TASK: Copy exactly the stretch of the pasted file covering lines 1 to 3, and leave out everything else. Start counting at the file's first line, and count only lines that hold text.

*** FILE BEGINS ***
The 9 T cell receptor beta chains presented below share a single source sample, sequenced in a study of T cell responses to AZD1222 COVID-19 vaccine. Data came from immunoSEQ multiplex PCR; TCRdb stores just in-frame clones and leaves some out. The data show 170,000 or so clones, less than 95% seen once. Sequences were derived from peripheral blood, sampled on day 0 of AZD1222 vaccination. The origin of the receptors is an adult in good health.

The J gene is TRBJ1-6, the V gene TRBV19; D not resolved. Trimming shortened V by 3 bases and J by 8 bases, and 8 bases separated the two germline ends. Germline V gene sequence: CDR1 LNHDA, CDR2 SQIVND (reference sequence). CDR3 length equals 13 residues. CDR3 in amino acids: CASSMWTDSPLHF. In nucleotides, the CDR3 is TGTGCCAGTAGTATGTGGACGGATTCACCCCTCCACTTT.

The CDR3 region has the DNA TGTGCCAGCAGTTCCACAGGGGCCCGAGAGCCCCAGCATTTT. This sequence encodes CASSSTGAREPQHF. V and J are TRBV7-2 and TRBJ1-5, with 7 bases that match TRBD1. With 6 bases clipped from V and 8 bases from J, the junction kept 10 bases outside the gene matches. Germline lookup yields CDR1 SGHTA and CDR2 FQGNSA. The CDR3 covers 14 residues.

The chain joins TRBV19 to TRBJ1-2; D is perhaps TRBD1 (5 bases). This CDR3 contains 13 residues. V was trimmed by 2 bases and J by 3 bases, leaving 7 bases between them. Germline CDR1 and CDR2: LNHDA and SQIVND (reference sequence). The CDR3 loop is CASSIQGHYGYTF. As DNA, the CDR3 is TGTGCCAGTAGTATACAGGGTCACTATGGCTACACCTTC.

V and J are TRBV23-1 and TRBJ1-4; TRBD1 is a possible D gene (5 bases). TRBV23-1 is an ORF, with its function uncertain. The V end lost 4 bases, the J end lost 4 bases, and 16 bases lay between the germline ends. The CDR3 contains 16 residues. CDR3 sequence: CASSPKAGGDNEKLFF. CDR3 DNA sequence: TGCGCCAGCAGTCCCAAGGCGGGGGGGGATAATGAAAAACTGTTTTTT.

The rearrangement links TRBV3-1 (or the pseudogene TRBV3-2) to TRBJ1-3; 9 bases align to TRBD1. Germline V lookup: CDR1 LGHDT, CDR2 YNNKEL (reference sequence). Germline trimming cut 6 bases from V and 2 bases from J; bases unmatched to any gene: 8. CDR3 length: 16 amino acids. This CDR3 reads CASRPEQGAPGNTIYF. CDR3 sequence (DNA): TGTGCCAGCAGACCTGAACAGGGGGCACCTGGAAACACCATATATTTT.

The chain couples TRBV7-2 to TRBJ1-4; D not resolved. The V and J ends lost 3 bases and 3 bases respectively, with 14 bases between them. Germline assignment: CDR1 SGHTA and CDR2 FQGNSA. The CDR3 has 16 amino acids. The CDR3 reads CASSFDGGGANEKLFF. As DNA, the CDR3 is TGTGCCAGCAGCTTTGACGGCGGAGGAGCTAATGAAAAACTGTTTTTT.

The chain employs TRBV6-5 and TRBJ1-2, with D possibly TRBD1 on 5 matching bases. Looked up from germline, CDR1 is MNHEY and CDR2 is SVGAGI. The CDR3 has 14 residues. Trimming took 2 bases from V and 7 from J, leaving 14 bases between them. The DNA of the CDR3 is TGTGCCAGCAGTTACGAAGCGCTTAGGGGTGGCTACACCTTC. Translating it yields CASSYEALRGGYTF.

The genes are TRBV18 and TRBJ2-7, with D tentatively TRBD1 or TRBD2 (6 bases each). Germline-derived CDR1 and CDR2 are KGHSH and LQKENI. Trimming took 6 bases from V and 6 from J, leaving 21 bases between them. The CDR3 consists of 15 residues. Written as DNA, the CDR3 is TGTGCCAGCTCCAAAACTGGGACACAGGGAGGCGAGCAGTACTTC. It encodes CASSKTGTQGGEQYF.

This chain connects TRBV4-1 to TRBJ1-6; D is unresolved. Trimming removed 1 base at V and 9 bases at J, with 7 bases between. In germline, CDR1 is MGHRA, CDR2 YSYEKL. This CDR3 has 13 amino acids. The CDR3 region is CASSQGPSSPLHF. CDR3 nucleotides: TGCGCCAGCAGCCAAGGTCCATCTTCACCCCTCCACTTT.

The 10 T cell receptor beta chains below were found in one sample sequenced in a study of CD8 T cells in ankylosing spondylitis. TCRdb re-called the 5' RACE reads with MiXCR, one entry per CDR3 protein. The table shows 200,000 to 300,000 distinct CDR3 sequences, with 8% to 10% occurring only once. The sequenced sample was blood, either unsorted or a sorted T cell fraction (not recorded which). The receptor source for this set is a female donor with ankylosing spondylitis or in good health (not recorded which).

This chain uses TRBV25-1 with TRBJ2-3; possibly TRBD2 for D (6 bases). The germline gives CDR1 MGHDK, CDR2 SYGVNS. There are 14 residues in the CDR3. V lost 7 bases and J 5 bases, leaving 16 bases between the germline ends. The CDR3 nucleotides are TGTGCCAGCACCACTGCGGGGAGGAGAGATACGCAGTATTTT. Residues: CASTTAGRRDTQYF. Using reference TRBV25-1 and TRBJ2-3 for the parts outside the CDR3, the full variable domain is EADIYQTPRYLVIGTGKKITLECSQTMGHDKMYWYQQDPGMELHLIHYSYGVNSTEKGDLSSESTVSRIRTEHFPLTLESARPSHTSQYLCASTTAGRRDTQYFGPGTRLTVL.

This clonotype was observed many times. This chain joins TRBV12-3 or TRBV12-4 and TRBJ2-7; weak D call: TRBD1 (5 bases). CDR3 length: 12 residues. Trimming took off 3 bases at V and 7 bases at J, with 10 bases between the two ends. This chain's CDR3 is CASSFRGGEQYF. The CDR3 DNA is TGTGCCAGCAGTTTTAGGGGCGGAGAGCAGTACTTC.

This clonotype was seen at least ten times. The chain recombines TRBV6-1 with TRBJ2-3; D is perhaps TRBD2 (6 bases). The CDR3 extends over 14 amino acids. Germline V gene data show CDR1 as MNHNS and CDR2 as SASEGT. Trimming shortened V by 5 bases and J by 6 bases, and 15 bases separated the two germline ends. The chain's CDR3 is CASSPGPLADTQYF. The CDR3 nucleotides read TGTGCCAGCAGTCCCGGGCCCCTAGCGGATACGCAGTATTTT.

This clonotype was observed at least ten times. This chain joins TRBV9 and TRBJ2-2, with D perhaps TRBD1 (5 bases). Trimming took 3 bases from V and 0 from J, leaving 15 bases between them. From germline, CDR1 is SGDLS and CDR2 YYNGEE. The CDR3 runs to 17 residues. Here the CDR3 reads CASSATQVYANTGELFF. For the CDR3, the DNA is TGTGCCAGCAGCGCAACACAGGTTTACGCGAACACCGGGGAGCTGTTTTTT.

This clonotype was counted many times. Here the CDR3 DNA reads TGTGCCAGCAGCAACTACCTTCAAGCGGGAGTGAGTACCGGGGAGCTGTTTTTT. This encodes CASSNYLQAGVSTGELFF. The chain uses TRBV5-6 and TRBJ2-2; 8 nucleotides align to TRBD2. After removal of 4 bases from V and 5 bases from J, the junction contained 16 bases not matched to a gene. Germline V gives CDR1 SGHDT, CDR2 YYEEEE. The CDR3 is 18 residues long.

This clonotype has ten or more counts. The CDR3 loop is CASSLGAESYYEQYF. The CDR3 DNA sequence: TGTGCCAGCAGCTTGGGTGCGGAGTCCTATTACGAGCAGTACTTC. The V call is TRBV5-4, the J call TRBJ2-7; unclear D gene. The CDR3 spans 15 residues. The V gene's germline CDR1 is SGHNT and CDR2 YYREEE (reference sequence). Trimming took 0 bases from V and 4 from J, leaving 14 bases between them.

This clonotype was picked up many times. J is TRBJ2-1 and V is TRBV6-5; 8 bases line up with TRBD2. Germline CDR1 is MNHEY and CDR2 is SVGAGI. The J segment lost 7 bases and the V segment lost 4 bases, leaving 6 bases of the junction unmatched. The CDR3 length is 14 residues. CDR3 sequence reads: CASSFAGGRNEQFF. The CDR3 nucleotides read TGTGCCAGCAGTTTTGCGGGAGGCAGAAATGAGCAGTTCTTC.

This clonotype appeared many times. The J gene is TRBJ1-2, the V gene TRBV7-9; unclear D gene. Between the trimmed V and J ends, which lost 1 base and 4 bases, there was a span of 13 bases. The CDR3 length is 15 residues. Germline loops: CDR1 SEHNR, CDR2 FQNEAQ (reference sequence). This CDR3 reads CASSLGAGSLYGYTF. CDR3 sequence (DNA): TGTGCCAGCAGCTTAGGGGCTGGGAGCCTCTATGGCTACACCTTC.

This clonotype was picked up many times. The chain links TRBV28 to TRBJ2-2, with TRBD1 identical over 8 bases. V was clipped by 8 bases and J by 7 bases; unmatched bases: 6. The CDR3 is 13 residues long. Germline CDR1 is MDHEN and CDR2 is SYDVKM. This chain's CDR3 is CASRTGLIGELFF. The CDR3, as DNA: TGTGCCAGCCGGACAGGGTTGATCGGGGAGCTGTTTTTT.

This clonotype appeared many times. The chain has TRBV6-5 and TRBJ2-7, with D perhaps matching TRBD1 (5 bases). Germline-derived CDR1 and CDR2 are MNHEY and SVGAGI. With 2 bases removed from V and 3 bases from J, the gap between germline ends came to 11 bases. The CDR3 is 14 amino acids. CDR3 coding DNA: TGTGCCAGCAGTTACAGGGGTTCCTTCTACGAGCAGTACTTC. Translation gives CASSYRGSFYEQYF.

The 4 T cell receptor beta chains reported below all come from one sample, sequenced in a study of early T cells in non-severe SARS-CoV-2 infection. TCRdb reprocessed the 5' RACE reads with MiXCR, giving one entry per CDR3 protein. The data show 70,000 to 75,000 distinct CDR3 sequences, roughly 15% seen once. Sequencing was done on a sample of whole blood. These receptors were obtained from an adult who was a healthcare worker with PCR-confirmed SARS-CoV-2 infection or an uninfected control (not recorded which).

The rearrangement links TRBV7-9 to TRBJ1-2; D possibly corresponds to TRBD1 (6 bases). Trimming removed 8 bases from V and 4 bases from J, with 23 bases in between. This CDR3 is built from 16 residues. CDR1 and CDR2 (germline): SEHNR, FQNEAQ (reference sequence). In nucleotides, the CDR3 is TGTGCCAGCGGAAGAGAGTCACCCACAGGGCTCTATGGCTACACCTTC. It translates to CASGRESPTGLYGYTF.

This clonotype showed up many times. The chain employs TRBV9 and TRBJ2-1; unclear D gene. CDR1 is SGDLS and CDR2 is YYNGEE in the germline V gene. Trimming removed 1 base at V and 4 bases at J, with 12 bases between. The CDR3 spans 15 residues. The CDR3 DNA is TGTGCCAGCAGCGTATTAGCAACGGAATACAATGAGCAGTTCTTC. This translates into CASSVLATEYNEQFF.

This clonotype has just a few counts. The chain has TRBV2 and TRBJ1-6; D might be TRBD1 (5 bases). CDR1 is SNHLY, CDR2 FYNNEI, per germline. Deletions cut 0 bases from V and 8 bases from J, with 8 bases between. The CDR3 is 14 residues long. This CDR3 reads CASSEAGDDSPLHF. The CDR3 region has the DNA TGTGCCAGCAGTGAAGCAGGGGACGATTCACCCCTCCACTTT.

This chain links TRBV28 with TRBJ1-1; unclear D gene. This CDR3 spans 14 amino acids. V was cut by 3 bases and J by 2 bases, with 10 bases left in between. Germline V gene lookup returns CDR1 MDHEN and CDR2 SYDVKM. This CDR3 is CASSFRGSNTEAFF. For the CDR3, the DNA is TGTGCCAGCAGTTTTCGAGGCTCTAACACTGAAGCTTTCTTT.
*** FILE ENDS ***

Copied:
The 9 T cell receptor beta chains presented below share a single source sample, sequenced in a study of T cell responses to AZD1222 COVID-19 vaccine. Data came from immunoSEQ multiplex PCR; TCRdb stores just in-frame clones and leaves some out. The data show 170,000 or so clones, less than 95% seen once. Sequences were derived from peripheral blood, sampled on day 0 of AZD1222 vaccination. The origin of the receptors is an adult in good health.

The J gene is TRBJ1-6, the V gene TRBV19; D not resolved. Trimming shortened V by 3 bases and J by 8 bases, and 8 bases separated the two germline ends. Germline V gene sequence: CDR1 LNHDA, CDR2 SQIVND (reference sequence). CDR3 length equals 13 residues. CDR3 in amino acids: CASSMWTDSPLHF. In nucleotides, the CDR3 is TGTGCCAGTAGTATGTGGACGGATTCACCCCTCCACTTT.

The CDR3 region has the DNA TGTGCCAGCAGTTCCACAGGGGCCCGAGAGCCCCAGCATTTT. This sequence encodes CASSSTGAREPQHF. V and J are TRBV7-2 and TRBJ1-5, with 7 bases that match TRBD1. With 6 bases clipped from V and 8 bases from J, the junction kept 10 bases outside the gene matches. Germline lookup yields CDR1 SGHTA and CDR2 FQGNSA. The CDR3 covers 14 residues.